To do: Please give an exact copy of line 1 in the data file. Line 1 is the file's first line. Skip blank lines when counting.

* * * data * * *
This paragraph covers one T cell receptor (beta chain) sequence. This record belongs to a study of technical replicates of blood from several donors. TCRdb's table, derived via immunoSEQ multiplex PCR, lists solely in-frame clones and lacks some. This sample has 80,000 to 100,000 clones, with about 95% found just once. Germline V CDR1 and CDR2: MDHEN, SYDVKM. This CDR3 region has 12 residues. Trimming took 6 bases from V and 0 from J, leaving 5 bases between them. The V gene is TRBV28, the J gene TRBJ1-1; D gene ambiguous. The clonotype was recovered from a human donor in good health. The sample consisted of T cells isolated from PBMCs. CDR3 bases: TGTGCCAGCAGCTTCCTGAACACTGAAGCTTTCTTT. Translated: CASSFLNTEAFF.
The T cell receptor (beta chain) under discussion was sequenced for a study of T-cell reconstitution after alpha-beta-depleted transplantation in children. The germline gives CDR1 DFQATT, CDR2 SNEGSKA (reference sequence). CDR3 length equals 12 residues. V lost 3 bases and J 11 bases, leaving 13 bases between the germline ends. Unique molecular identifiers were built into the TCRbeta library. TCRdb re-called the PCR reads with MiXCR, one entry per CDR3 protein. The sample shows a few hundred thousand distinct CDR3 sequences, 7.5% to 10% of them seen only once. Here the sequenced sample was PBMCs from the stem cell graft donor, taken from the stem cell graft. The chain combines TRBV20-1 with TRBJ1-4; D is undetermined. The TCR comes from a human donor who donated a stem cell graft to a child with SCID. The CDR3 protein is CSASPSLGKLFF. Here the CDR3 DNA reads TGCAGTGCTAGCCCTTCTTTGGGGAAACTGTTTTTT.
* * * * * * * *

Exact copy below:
This paragraph covers one T cell receptor (beta chain) sequence. This record belongs to a study of technical replicates of blood from several donors. TCRdb's table, derived via immunoSEQ multiplex PCR, lists solely in-frame clones and lacks some. This sample has 80,000 to 100,000 clones, with about 95% found just once. Germline V CDR1 and CDR2: MDHEN, SYDVKM. This CDR3 region has 12 residues. Trimming took 6 bases from V and 0 from J, leaving 5 bases between them. The V gene is TRBV28, the J gene TRBJ1-1; D gene ambiguous. The clonotype was recovered from a human donor in good health. The sample consisted of T cells isolated from PBMCs. CDR3 bases: TGTGCCAGCAGCTTCCTGAACACTGAAGCTTTCTTT. Translated: CASSFLNTEAFF.